To prove the antisymmetry of "divides," assume a | b and b | a. Then b = a*n and a = b*m, where n and m are natural numbers. Replacing b with a*n, the second equation says a = (a*n)*m, which by associativity implies a = a*(n*m). Since a = a*1, we can rewrite this as a*1 = a*(n*m), which by cancellation implies that 1 = n*m. Since 1 is the identity element for multiplication in natural numbers, and since the natural numbers don't have multiplicative inverses except in the case of 1, whose inverse is 1, this implies that n*m = 1*1, or n = 1 and m = 1. Substituting into the original equations, we get b = a*1 and a = b*1, or a = b, as required. (_)(_)

To prove that co-prime numbers are orthogonal (and vice versa) in our Hasse diagram with logarithmically scaled axes, assume we have a n-dimensional cube, infinite in dimension since there are infinitely many prime numbers. Assume two natural numbers a and b are co-prime: by definition they have no factors other than 1 in common. That implies that they cannot both have a non-zero coordinate along the n-th axis (otherwise they would share prime factor n). So, if a = (a_1, a_2, ... , a_n) and b = (b_1, b_2, ..., b_n), then for all a_n and b_n, either a_n = 0 and b_n =/= 0, or a_n =/= 0 and b_n = 0, or both a_n = 0 and b_n = 0. No matter which case we have, (a_n)*(b_n) = 0 for all a_n and b_n in the respective vectors, so that the dot product a x b = 0 + 0 + ... + 0 = 0, indicating that a and b are indeed orthogonal.

Conversely, assume that a and b are orthogonal, which means their dot product a x b = 0. Expanding the dot product, we have (a_1)*(b_1) + (a_2)*(b_2) + ... + (a_n)*(b_n) = 0. Because the vertices in our graph are natural numbers, and because the vertices along a given axis represent multiples of a (prime) natural number, none of the a_n or b_n can be negative. Let's see why not. The a_n (or b_n) can be 0 if the prime factorization of a (or b) includes a 0-th power along the n-axis. But if we assume that a negative power were allowed, then along this n-th axis, we would have n^(-m), for m a positive integer, in the prime factorization of a (or b). Since n^(-m) = 1/(n^m), somewhere within the rest of the product of the prime factorization there would have to be a positive integer multiple of (n^m) in order for the entire product to multiply to an integer, rather than a non-integer rational number. But we have already accounted for the power along the n-th axis when we stipulated that it was (-m), and since all axes are mutually co-prime (they are distinct prime numbers), there is no axis along which we can retrieve more powers of n. Our prime factorization would then be a non-integer, contradicting our choice that it represented a natural number; so, all of the a_n and b_n are non-negative integers.

Now, if the sum of products of pairs of non-negative integers adds up to 0, it is not possible for the elements of a given pair (a_n)*(b_n) to both be positive. Assume it were possible, i.e., that both (a_n) and (b_n) in the term (a_n)*(b_n) were positive. Then for the entire sum to add up to 0, somewhere in the rest of the sum there would have to be elements (a_m) and (b_m) such that (a_m)*(b_m) = -1*(a_n)*(b_n). Both sides of this equation are negative under our assumption, implying that either (a_m) is negative or (b_m) is negative (but not both). However, we've already shown that negative values for the a_n and b_n are impossible, making a contradiction. Therefore, we have that both elements of a product must be non-negative, and that at most one of them may be positive, implying that either a_n = 0 and b_n =/= 0, or a_n =/= 0 and b_n = 0, or both a_n = 0 and b_n = 0. Since these represent powers of the prime number along the n-th axis, this implies that a and b have no factors in common other than 1 -- that is, they are co-prime. Combining this with our previous result, we have proved that natural numbers a and b are co-prime if and only if they are orthogonal in our suitably scaled Hasse diagram. (_)(_)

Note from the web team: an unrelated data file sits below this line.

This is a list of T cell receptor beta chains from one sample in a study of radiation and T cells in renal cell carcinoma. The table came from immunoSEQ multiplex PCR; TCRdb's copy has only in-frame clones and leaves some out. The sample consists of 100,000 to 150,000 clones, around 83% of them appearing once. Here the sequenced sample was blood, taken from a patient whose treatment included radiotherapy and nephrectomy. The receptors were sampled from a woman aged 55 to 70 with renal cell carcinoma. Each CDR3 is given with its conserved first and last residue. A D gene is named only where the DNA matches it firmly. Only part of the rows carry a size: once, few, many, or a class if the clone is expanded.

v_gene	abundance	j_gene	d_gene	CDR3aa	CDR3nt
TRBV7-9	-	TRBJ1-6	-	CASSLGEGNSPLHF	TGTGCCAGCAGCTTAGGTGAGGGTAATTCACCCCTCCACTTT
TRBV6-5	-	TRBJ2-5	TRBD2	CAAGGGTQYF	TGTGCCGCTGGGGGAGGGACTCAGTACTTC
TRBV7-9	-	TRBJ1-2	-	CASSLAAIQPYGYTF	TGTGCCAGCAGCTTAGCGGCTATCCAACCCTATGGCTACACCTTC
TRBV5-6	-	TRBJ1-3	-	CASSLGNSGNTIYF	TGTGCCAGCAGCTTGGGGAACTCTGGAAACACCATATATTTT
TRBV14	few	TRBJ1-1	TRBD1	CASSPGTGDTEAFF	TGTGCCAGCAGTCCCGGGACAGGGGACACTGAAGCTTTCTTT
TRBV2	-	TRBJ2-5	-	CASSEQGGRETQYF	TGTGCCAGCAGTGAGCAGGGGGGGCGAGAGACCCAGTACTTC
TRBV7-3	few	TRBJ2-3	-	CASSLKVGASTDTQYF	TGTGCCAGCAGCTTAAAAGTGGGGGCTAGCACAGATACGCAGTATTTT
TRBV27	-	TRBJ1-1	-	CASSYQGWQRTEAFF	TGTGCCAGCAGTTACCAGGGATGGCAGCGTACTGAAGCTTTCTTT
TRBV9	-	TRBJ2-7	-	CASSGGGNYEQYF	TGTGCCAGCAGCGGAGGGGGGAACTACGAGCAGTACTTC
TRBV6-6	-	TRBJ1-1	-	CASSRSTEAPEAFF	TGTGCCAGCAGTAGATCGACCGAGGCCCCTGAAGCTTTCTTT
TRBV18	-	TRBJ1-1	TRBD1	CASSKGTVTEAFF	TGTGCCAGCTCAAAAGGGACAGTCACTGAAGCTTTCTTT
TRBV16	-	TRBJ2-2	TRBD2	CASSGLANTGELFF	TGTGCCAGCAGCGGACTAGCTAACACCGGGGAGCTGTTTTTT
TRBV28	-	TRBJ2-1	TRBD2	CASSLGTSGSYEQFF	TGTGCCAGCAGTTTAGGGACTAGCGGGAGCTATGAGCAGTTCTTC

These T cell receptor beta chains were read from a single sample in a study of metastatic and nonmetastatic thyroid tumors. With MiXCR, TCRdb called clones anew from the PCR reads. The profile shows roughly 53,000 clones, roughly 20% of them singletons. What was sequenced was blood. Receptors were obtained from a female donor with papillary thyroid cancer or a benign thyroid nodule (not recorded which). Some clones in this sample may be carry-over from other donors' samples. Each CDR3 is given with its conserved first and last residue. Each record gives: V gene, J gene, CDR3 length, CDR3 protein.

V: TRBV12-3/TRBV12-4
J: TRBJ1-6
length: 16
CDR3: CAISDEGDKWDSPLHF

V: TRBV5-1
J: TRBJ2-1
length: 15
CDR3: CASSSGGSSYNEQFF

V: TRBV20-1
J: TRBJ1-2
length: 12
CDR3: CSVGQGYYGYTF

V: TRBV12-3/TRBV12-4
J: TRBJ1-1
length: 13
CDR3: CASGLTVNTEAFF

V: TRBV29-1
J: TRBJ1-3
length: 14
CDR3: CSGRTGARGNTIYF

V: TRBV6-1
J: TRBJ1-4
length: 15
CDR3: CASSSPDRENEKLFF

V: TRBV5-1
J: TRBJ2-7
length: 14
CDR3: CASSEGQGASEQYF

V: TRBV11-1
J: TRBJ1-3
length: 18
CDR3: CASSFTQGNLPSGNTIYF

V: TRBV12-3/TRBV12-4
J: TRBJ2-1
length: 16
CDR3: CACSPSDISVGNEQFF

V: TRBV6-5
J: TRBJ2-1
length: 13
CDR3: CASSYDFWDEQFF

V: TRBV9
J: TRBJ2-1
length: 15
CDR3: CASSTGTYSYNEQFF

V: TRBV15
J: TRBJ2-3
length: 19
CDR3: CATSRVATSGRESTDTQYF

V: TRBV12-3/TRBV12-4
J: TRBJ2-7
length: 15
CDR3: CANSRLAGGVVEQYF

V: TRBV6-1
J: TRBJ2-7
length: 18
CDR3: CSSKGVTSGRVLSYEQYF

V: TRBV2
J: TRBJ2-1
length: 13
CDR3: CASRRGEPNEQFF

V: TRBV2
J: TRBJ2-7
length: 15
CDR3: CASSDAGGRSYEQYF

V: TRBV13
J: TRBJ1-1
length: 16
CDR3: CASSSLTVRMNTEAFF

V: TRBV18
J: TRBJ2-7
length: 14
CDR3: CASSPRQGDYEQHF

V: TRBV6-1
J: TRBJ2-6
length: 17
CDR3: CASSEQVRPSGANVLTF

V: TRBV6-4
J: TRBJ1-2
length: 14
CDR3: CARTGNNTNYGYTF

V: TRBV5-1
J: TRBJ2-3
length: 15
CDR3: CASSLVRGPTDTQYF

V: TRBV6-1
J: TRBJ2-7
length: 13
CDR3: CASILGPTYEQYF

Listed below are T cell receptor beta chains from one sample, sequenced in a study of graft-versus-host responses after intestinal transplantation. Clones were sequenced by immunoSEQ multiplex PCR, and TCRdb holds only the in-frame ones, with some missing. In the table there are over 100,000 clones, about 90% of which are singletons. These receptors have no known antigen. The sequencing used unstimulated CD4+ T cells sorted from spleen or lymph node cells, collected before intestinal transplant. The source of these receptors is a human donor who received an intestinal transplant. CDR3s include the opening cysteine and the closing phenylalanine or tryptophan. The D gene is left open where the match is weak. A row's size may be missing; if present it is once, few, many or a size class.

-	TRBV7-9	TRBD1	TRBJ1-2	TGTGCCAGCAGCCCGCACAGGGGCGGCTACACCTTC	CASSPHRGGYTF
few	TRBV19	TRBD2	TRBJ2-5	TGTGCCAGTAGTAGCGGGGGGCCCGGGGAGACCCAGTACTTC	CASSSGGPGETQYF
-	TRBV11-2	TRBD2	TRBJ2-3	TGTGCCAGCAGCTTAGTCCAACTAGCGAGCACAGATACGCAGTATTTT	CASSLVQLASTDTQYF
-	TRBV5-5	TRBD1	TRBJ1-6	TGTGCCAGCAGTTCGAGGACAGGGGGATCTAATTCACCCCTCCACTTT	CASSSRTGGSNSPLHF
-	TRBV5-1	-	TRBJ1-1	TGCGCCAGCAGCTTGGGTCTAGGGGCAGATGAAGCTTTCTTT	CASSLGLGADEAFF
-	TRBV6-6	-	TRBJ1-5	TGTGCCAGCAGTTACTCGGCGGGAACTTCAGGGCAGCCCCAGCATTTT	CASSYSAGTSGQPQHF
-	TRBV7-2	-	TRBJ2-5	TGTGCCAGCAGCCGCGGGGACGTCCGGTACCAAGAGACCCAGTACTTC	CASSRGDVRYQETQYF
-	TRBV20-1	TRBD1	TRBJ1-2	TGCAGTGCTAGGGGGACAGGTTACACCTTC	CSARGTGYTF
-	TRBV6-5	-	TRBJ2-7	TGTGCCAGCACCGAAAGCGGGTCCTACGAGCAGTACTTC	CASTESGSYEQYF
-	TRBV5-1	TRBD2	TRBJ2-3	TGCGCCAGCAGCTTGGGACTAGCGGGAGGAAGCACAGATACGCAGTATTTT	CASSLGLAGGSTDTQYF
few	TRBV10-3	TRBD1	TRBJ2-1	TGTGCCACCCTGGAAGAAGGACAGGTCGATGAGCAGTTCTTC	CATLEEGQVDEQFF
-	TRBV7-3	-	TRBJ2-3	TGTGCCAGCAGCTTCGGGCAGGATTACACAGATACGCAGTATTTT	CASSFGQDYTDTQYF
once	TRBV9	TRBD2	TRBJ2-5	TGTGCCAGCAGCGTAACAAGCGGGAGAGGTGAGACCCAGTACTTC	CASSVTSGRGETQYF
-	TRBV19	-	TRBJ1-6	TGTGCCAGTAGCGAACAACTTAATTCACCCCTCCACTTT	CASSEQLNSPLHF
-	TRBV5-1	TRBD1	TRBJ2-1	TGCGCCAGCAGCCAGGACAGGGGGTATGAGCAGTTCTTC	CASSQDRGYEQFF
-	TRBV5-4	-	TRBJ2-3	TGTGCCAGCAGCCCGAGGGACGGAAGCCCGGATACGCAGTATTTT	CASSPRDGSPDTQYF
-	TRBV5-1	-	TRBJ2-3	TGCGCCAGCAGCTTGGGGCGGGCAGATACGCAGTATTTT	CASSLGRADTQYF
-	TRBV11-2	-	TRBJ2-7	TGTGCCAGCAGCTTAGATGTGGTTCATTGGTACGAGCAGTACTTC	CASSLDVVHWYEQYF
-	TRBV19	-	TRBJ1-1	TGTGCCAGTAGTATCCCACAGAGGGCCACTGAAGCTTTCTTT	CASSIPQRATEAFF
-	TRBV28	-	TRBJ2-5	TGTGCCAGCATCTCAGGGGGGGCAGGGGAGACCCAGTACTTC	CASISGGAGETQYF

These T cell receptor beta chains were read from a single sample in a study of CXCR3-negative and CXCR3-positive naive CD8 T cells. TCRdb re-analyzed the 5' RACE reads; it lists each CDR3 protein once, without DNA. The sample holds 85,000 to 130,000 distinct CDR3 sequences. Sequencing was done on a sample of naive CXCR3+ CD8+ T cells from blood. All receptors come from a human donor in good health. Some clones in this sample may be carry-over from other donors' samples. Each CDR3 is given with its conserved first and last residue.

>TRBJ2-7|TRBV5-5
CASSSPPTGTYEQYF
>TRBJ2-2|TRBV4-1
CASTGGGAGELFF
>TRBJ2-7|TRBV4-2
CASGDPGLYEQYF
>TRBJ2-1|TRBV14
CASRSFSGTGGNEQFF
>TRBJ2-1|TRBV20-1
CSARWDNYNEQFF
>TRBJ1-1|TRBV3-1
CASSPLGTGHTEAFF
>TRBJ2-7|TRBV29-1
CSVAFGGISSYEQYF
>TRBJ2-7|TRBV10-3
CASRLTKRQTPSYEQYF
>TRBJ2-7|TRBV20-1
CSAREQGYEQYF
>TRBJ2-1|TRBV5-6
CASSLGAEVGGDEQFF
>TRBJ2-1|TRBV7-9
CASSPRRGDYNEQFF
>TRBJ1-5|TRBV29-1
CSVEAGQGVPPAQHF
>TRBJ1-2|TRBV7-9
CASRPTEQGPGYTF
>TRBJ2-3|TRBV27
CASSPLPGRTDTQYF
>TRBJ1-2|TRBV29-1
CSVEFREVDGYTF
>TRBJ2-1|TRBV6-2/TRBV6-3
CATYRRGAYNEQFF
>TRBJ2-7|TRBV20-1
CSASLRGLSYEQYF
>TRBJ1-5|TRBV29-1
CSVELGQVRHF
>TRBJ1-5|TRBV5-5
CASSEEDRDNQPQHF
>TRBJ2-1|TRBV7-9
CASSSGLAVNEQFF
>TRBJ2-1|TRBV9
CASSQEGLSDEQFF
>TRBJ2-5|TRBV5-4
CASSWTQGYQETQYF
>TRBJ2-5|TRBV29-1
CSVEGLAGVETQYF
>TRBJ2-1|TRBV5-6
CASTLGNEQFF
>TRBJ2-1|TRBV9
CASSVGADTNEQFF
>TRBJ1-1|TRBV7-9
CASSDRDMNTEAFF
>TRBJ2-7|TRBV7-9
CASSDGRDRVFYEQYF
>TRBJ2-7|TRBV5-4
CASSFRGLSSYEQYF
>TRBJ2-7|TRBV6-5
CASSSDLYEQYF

I've seen Hasse diagrams using prime number axes and the "divides" relation before, but I don't know of any comment on co-prime-ness and orthogonality implying each other when the axes are scaled logarithmically -- just drawing the axes perpendicularly doesn't make them so. I searched Google but didn't find anything to this effect, so I hope I'm the first person to prove this observation. Realistically, it's not that hard to see if you were paid to think about this stuff all day, so I'm sure some professional mathemitician somewhere has figured it out, and that the results are in an article or book chapter that didn't show up on a Google search.

Addendum 6/19: I just realized I probably got myself into trouble by introducing infinite vector spaces (one dimension for each prime number), as I haven't finished an analysis course yet. So let me water down the model to one where the vector space is finite in dimension, though as large as you want it to be. Good enough for the present purposes.

#### 1 comment:

1. Regarding Addendum 6/19: [...] introducing infinite vector spaces (one dimension for each prime number)

I've had a similar idea and I'm curious if there already are articles on this topic (that's how I found this one). I can't seem to find much on the net, but then again maybe I'm just using the wrong keywords.